Veteran's Day: Remembering the True Cost

I am writing this on Veteran's Day, November 11, 2014. Exactly ten years ago today my wife and I were standing with the subdued crowd in front of Notre Dame de Paris. The great bell tolled with solemn majesty as the representatives of France, the United Kingdom and the United States marched by, commemorating the eleventh hour of the eleventh day of the eleventh month of 1918, when the Great War ended. For over four years Europe had been convulsed in a massive bloodletting that had cost approximately sixteen million lives.

The war had begun in the summer of 1914, just one year shy of the hundredth anniversary of the Battle of Waterloo. In that period of nearly a hundred years, Europe enjoyed a time of relative peace and stability that it had not known since the reign of Roman Emperor Antoninus Pius (138-161, CE). From 1815 to 1914, science, literature and art flourished like never before. The Proud Tower, Barbara Tuchman's magisterial history of the last decades of that period, is a "prequel" to The Guns of August, her account of the beginning of the First World War. In the former book she tells the story of a civilization that had aimed high and achieved much and offered so much promise -- only to see its noblest aspirations drowned in a sea of blood.

Commemorations are good. It is good to stand with eyes lowered and to hear the bell ring and the bugle sound. The only danger is that in honoring the veterans, both living and dead, we will let our feelings be cheapened into flag-waving sentimentality. It is easy to give lip-service to honoring the sacrifices of warriors while forgetting the true nature of the sacrifice.

Fortunately, the great writers and poets will not let us forget what warfare truly is and the real cost paid by those whom we remember on Veteran's Day. The Iliad often dwells in excruciating detail on the injuries inflicted by spear, blade or arrow. You are told just where the bronze tip of the spear entered the chest and how it jutted out the back. Homer dwells on these details not out of morbidity, but from a determination to show us the cost of battle. Homeric heroes win glory, but their fate is to bleed out their lives on the dusty plain of Troy.

Wilfrid Owen, poet of the Great War, no doubt often heard his Latin tutors intone "Dulce et decorum est pro patria mori." (It is sweet and fitting to die for one's country") Owen will have none of it:

What passing bells for those who die as cattle?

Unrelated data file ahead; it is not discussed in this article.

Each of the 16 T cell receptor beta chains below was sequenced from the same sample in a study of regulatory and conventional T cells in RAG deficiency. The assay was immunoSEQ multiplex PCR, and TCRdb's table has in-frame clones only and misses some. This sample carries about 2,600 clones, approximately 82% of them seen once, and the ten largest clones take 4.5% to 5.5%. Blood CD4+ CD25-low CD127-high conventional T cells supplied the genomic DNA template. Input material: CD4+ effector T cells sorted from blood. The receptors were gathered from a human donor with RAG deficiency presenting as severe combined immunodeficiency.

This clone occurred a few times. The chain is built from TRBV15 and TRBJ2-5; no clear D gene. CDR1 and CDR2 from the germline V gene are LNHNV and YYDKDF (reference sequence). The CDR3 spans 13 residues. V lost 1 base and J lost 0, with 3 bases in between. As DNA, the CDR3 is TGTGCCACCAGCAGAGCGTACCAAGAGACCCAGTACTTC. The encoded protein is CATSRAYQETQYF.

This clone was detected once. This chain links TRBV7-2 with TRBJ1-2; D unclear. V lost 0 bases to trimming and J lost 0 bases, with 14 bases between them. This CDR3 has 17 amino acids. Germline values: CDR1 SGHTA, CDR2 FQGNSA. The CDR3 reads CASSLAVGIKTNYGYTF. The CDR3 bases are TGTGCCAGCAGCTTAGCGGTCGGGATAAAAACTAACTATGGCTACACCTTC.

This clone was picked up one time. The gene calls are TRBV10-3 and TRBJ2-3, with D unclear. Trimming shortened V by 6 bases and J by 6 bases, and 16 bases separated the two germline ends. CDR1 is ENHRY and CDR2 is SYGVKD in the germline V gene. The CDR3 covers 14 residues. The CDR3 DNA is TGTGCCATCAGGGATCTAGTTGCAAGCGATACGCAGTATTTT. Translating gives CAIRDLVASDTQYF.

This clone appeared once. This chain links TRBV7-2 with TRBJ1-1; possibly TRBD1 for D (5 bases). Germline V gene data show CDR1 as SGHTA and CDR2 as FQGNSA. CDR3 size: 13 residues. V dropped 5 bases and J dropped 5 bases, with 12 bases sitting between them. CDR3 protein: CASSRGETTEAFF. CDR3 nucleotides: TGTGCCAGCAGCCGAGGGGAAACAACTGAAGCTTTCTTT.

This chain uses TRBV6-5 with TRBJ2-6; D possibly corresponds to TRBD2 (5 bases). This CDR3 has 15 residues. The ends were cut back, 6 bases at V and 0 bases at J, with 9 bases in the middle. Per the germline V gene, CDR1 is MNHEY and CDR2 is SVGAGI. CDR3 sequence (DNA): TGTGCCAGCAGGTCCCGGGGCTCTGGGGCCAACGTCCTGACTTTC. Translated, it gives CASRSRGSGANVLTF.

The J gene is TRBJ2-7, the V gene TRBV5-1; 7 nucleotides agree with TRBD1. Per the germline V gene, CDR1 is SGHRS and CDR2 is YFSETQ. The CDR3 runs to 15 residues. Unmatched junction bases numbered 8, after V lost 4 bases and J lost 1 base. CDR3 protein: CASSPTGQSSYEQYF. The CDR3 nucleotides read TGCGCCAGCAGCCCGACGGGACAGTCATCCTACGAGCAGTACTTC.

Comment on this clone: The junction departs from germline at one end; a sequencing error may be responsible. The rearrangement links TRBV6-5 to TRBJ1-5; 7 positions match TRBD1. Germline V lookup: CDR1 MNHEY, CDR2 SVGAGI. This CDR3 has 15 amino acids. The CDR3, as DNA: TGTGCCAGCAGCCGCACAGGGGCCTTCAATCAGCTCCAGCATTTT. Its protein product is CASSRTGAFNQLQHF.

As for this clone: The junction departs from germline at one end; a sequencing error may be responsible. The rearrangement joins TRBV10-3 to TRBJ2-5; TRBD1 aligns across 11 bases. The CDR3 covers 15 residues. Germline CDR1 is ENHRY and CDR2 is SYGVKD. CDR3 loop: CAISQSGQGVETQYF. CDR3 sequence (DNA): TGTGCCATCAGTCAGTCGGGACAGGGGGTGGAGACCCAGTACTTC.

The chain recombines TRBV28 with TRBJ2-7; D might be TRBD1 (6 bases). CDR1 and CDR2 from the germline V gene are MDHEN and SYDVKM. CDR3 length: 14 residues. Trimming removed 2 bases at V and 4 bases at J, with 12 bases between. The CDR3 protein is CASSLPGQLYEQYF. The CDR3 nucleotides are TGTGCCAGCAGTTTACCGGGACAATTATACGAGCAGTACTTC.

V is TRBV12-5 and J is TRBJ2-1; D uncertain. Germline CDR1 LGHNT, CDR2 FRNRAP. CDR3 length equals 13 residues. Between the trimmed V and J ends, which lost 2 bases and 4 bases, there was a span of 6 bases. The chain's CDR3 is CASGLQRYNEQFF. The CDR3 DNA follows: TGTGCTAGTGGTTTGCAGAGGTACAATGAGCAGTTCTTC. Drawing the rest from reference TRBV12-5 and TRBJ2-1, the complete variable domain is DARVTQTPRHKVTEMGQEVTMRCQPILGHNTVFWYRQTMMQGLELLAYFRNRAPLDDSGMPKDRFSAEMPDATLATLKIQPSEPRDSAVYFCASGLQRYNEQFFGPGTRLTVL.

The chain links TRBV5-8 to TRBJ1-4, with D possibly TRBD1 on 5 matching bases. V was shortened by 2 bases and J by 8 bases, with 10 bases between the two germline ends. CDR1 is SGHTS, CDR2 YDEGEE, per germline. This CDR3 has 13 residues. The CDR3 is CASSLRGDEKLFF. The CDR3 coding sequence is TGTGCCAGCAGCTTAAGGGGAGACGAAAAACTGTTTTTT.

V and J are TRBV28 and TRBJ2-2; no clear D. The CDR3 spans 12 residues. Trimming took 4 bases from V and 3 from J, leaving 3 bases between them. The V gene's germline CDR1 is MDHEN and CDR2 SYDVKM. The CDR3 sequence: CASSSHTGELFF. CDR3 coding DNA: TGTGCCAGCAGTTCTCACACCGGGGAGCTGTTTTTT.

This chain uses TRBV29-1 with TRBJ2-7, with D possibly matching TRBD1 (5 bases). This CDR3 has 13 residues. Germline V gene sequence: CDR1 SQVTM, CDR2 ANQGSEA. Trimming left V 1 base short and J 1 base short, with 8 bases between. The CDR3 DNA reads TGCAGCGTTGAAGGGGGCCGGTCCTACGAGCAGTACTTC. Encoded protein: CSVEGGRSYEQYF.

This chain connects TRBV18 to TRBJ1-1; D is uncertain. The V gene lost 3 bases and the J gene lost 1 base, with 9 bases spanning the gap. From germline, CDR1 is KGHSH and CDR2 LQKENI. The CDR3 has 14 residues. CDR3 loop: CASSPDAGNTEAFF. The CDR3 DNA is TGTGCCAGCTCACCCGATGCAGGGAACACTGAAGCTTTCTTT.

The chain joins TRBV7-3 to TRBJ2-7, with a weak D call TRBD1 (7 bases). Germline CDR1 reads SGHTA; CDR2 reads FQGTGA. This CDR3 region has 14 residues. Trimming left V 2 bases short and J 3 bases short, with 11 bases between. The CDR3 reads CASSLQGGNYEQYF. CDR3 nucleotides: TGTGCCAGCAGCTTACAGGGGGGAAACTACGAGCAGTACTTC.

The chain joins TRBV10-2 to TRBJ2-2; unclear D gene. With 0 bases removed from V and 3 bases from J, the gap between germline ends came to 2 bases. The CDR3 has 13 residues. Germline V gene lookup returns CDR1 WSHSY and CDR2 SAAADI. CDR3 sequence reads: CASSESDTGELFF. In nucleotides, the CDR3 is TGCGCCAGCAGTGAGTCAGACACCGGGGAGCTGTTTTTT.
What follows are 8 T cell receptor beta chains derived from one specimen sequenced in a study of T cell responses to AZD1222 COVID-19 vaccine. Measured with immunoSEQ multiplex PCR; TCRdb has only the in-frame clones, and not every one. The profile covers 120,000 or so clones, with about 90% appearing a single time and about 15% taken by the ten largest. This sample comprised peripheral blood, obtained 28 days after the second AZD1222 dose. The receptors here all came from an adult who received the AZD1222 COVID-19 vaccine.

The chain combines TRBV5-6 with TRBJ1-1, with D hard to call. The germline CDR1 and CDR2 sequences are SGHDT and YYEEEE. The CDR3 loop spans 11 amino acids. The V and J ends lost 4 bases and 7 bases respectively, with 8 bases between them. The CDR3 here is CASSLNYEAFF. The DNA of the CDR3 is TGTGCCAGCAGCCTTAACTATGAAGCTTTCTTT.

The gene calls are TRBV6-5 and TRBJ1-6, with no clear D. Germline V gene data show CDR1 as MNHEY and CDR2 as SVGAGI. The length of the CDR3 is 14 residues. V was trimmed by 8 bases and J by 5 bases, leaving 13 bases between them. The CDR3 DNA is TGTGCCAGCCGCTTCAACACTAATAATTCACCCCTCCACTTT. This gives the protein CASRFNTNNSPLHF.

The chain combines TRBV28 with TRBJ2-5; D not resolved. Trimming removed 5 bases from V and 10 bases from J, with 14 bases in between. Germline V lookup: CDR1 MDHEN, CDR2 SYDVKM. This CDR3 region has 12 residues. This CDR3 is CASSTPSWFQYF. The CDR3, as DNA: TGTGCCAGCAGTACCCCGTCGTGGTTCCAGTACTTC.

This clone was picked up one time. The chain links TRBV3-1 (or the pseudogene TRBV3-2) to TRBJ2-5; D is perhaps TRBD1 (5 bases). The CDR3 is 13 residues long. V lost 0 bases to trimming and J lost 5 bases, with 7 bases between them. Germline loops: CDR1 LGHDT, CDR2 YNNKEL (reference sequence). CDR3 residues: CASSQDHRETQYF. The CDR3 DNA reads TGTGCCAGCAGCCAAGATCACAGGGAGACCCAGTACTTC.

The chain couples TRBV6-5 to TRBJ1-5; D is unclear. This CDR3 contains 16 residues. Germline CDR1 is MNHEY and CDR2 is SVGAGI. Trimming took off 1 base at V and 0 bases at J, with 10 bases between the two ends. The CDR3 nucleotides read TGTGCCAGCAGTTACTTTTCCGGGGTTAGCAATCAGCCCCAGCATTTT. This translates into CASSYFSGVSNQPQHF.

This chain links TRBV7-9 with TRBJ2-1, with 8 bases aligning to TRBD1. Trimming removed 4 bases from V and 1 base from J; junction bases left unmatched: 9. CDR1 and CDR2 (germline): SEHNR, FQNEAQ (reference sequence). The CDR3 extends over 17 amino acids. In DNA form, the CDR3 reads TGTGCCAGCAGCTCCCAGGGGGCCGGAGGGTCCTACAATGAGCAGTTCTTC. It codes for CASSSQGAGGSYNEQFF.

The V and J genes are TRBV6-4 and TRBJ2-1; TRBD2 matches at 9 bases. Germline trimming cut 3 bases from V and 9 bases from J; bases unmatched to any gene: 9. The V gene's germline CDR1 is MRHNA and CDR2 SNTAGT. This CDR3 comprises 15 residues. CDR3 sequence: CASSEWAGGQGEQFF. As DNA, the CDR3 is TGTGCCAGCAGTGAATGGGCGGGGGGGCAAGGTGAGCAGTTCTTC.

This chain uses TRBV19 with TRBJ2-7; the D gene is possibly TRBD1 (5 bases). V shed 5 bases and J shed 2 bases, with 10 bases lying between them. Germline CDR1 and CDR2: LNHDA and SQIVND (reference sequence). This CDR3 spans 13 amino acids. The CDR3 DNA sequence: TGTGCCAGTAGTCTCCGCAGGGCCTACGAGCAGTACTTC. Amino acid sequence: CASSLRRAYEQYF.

--Only the monstrous anger of the guns.
Only the stuttering rifles' rapid rattle
Can patter out their hasty orisons.
No mockeries now for them; no prayers nor bells,
Nor any voice mourning save the choirs--
The shrill, demented choirs of wailing shells;
And bugles calling for them from sad shires.

Owen was killed, on November 4, 1918, one week before the armistice.

Though his poem came from the next war, Randall Jarrell's Death of the Ball Turret Gunner, depicts the sacrifice even more grimly. The American B-17 and B-24 bombers had rotating ball turrets with twin 50-caliber machine guns. These turrets hung beneath the aircraft to protect them from attacks from below. The attacking Messerschmitt and Focke Wulf fighters were armed with cannon and heavy machine guns. The effect of these weapons was devastating.

From my mother's sleep, I fell into the State
And I hunched in its belly till my wet fur froze.
Six miles from earth, loosed from its dream of life
I woke to black flak and the nightmare fighters.
When I died they washed me out of the turret with a hose.

Joseph Heller's Catch-22 pivots around something similarly horrific. The anchor point of all the slapstick and absurdity of Heller's novel is a scene of primal horror. Yossarian, the bombardier, the protagonist of the novel, is called back to help the injured gunner, Snowden. He treats a small wound and then notices bleeding from under the gunner's flak jacket. He pulls open the flak jacket and Snowden's intestines spill out.

So, yes, let's remember the veterans and make sure that we do not gloss over the true cost of their sacrifice. How do we best honor those who served and remember those who paid "the last full measure of devotion?" We do it best by not sending young people to die gruesomely unless it is really and truly a necessity. War must be our last resort, not our first one. We most honor those called upon to make such a terrible sacrifice when we make sure that they are fighting for a cause that is worthy of the cost, and not for the ambitions of politicians, or the pipe-dreams of ideologues, or the bottomless greed of those besotted with wealth.